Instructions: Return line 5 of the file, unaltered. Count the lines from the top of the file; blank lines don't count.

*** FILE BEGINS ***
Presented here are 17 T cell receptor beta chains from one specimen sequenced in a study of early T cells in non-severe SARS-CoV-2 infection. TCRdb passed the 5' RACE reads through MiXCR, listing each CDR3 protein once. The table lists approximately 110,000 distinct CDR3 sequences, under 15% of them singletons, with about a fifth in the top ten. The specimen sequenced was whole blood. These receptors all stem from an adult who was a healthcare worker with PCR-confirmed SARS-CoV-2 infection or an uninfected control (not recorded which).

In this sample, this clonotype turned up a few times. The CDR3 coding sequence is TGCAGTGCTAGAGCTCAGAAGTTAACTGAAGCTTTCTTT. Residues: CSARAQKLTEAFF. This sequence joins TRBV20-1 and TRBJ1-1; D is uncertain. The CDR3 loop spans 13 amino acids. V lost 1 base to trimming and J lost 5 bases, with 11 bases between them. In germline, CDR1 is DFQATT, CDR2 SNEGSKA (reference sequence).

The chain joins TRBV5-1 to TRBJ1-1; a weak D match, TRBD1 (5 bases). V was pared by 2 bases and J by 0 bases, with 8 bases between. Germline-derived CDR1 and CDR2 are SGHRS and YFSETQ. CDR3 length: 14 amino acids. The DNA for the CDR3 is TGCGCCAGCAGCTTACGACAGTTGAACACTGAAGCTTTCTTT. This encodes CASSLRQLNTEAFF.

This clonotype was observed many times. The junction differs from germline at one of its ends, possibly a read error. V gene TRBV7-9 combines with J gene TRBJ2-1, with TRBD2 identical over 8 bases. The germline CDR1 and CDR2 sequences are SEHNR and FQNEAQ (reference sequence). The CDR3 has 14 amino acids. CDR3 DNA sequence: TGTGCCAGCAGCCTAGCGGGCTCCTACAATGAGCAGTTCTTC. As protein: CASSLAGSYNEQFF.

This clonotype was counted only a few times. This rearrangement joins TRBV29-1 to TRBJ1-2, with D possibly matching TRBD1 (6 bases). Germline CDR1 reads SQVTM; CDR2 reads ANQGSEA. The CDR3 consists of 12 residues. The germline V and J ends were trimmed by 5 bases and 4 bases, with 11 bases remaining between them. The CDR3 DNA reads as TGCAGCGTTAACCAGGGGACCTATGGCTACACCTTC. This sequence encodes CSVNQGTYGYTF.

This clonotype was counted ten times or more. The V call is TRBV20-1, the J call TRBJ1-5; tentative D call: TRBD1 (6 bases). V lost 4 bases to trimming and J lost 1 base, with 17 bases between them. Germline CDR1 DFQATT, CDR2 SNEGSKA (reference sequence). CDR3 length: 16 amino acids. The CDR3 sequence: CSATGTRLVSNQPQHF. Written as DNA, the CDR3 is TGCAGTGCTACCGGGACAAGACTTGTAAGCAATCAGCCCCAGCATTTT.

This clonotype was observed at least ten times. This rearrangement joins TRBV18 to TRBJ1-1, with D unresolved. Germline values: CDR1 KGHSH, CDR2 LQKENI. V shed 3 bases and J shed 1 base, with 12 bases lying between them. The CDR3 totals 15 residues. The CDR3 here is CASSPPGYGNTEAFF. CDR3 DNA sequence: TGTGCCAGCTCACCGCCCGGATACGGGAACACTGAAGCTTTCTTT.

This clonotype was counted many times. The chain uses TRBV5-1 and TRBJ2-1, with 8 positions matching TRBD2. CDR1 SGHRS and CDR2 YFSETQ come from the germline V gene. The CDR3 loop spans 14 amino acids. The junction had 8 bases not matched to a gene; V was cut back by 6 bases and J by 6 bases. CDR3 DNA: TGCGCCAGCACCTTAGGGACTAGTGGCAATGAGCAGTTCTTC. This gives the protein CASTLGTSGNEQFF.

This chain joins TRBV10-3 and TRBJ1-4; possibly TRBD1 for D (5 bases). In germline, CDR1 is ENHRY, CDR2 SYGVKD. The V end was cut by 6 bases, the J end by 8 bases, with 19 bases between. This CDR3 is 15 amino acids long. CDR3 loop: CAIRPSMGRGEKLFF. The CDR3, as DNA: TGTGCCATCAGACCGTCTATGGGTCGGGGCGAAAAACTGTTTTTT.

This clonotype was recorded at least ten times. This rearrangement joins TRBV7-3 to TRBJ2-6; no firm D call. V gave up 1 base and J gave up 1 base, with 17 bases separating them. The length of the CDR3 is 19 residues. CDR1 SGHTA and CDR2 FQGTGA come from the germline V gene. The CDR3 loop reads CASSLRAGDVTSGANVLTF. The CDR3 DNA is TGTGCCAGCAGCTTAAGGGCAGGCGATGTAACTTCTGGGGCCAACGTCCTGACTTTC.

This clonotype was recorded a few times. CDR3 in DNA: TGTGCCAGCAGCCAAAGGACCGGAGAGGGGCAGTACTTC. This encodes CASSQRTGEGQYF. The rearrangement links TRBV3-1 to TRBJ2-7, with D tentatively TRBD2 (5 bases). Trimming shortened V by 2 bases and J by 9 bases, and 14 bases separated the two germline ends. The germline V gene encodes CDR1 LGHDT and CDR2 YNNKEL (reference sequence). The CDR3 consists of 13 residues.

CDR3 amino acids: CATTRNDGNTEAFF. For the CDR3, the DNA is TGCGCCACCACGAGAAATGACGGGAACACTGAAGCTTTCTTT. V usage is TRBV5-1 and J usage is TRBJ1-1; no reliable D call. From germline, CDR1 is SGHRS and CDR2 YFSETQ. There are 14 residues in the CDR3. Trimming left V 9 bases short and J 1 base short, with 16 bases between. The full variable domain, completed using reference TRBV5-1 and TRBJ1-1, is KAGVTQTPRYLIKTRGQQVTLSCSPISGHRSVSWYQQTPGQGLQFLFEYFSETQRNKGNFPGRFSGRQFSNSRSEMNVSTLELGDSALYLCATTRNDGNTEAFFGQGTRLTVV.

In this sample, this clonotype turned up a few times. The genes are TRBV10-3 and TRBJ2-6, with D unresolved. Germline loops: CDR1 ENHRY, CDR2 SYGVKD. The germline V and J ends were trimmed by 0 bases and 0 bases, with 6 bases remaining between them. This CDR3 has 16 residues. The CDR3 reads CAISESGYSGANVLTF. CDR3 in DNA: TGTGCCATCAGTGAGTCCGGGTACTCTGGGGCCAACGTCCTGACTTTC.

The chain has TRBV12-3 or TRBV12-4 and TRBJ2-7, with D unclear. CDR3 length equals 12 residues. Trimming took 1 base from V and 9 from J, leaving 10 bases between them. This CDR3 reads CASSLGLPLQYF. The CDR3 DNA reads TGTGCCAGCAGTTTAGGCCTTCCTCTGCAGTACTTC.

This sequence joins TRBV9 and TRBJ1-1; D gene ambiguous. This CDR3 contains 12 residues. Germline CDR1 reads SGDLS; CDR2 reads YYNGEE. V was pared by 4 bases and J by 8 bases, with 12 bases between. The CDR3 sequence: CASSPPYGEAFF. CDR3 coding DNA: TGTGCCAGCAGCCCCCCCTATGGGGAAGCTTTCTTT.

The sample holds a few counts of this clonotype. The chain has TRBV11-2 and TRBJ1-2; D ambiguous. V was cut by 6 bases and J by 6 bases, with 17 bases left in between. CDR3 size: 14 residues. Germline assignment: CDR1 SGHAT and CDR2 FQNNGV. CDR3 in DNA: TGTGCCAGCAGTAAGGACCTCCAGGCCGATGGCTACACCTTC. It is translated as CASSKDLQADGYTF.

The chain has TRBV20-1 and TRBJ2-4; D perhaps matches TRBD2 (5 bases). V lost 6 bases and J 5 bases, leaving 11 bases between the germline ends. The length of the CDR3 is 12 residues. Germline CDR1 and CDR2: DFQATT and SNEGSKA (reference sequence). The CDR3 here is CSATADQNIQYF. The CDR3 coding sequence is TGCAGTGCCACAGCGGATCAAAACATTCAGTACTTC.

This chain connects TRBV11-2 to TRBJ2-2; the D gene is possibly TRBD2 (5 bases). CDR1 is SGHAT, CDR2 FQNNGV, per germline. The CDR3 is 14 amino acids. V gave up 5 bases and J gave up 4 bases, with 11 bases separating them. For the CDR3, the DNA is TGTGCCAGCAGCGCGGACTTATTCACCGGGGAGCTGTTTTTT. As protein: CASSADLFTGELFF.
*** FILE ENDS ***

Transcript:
This clonotype was counted only a few times. This rearrangement joins TRBV29-1 to TRBJ1-2, with D possibly matching TRBD1 (6 bases). Germline CDR1 reads SQVTM; CDR2 reads ANQGSEA. The CDR3 consists of 12 residues. The germline V and J ends were trimmed by 5 bases and 4 bases, with 11 bases remaining between them. The CDR3 DNA reads as TGCAGCGTTAACCAGGGGACCTATGGCTACACCTTC. This sequence encodes CSVNQGTYGYTF.